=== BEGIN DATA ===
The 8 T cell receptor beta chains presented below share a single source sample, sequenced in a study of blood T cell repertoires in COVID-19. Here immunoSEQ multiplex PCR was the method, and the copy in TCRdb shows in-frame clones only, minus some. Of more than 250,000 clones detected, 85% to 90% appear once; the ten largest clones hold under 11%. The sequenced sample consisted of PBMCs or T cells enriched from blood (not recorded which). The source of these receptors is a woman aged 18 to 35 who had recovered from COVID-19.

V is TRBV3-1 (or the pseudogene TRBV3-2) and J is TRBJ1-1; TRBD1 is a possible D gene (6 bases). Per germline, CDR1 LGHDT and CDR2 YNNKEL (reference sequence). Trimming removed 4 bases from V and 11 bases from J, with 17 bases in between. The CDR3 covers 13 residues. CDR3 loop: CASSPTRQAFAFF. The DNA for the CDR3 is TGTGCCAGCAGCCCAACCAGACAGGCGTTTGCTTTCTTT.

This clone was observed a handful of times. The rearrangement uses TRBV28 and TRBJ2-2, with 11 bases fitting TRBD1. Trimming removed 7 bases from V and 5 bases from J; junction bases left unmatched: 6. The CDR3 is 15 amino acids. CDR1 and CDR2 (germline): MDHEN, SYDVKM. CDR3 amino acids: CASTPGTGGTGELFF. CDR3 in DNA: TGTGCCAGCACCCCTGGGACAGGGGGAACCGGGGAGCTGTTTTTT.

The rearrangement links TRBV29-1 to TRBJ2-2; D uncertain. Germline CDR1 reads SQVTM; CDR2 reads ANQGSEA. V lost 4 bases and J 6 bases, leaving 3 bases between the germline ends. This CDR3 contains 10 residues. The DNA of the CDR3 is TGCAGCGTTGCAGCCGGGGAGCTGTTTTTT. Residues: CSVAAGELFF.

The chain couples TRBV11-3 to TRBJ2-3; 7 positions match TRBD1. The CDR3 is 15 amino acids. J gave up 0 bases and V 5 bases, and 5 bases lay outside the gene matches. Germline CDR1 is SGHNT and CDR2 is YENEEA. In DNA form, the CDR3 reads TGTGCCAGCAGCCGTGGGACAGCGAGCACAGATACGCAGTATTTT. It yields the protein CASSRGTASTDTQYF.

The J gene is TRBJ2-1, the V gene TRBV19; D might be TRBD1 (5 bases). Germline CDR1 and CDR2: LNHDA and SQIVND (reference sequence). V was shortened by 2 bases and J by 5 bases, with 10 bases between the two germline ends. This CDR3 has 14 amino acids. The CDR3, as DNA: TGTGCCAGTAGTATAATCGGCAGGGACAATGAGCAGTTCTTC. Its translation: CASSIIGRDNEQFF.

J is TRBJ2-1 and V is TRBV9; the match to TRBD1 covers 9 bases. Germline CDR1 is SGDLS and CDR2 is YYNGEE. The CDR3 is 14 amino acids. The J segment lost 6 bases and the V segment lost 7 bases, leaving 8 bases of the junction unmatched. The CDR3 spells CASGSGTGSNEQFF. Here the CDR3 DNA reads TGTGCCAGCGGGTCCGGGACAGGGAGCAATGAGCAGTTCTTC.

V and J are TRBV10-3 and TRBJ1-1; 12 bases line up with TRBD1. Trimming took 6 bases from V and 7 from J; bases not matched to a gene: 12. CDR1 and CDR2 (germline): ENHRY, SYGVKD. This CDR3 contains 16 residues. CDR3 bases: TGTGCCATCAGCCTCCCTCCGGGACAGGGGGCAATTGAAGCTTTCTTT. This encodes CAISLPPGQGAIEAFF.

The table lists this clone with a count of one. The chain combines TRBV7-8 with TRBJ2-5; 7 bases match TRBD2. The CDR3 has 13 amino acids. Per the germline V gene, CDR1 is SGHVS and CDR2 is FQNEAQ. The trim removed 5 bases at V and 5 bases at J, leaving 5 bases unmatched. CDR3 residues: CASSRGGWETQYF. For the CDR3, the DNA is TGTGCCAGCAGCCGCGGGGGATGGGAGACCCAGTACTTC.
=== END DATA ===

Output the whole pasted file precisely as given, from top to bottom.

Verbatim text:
The 8 T cell receptor beta chains presented below share a single source sample, sequenced in a study of blood T cell repertoires in COVID-19. Here immunoSEQ multiplex PCR was the method, and the copy in TCRdb shows in-frame clones only, minus some. Of more than 250,000 clones detected, 85% to 90% appear once; the ten largest clones hold under 11%. The sequenced sample consisted of PBMCs or T cells enriched from blood (not recorded which). The source of these receptors is a woman aged 18 to 35 who had recovered from COVID-19.

V is TRBV3-1 (or the pseudogene TRBV3-2) and J is TRBJ1-1; TRBD1 is a possible D gene (6 bases). Per germline, CDR1 LGHDT and CDR2 YNNKEL (reference sequence). Trimming removed 4 bases from V and 11 bases from J, with 17 bases in between. The CDR3 covers 13 residues. CDR3 loop: CASSPTRQAFAFF. The DNA for the CDR3 is TGTGCCAGCAGCCCAACCAGACAGGCGTTTGCTTTCTTT.

This clone was observed a handful of times. The rearrangement uses TRBV28 and TRBJ2-2, with 11 bases fitting TRBD1. Trimming removed 7 bases from V and 5 bases from J; junction bases left unmatched: 6. The CDR3 is 15 amino acids. CDR1 and CDR2 (germline): MDHEN, SYDVKM. CDR3 amino acids: CASTPGTGGTGELFF. CDR3 in DNA: TGTGCCAGCACCCCTGGGACAGGGGGAACCGGGGAGCTGTTTTTT.

The rearrangement links TRBV29-1 to TRBJ2-2; D uncertain. Germline CDR1 reads SQVTM; CDR2 reads ANQGSEA. V lost 4 bases and J 6 bases, leaving 3 bases between the germline ends. This CDR3 contains 10 residues. The DNA of the CDR3 is TGCAGCGTTGCAGCCGGGGAGCTGTTTTTT. Residues: CSVAAGELFF.

The chain couples TRBV11-3 to TRBJ2-3; 7 positions match TRBD1. The CDR3 is 15 amino acids. J gave up 0 bases and V 5 bases, and 5 bases lay outside the gene matches. Germline CDR1 is SGHNT and CDR2 is YENEEA. In DNA form, the CDR3 reads TGTGCCAGCAGCCGTGGGACAGCGAGCACAGATACGCAGTATTTT. It yields the protein CASSRGTASTDTQYF.

The J gene is TRBJ2-1, the V gene TRBV19; D might be TRBD1 (5 bases). Germline CDR1 and CDR2: LNHDA and SQIVND (reference sequence). V was shortened by 2 bases and J by 5 bases, with 10 bases between the two germline ends. This CDR3 has 14 amino acids. The CDR3, as DNA: TGTGCCAGTAGTATAATCGGCAGGGACAATGAGCAGTTCTTC. Its translation: CASSIIGRDNEQFF.

J is TRBJ2-1 and V is TRBV9; the match to TRBD1 covers 9 bases. Germline CDR1 is SGDLS and CDR2 is YYNGEE. The CDR3 is 14 amino acids. The J segment lost 6 bases and the V segment lost 7 bases, leaving 8 bases of the junction unmatched. The CDR3 spells CASGSGTGSNEQFF. Here the CDR3 DNA reads TGTGCCAGCGGGTCCGGGACAGGGAGCAATGAGCAGTTCTTC.

V and J are TRBV10-3 and TRBJ1-1; 12 bases line up with TRBD1. Trimming took 6 bases from V and 7 from J; bases not matched to a gene: 12. CDR1 and CDR2 (germline): ENHRY, SYGVKD. This CDR3 contains 16 residues. CDR3 bases: TGTGCCATCAGCCTCCCTCCGGGACAGGGGGCAATTGAAGCTTTCTTT. This encodes CAISLPPGQGAIEAFF.

The table lists this clone with a count of one. The chain combines TRBV7-8 with TRBJ2-5; 7 bases match TRBD2. The CDR3 has 13 amino acids. Per the germline V gene, CDR1 is SGHVS and CDR2 is FQNEAQ. The trim removed 5 bases at V and 5 bases at J, leaving 5 bases unmatched. CDR3 residues: CASSRGGWETQYF. For the CDR3, the DNA is TGTGCCAGCAGCCGCGGGGGATGGGAGACCCAGTACTTC.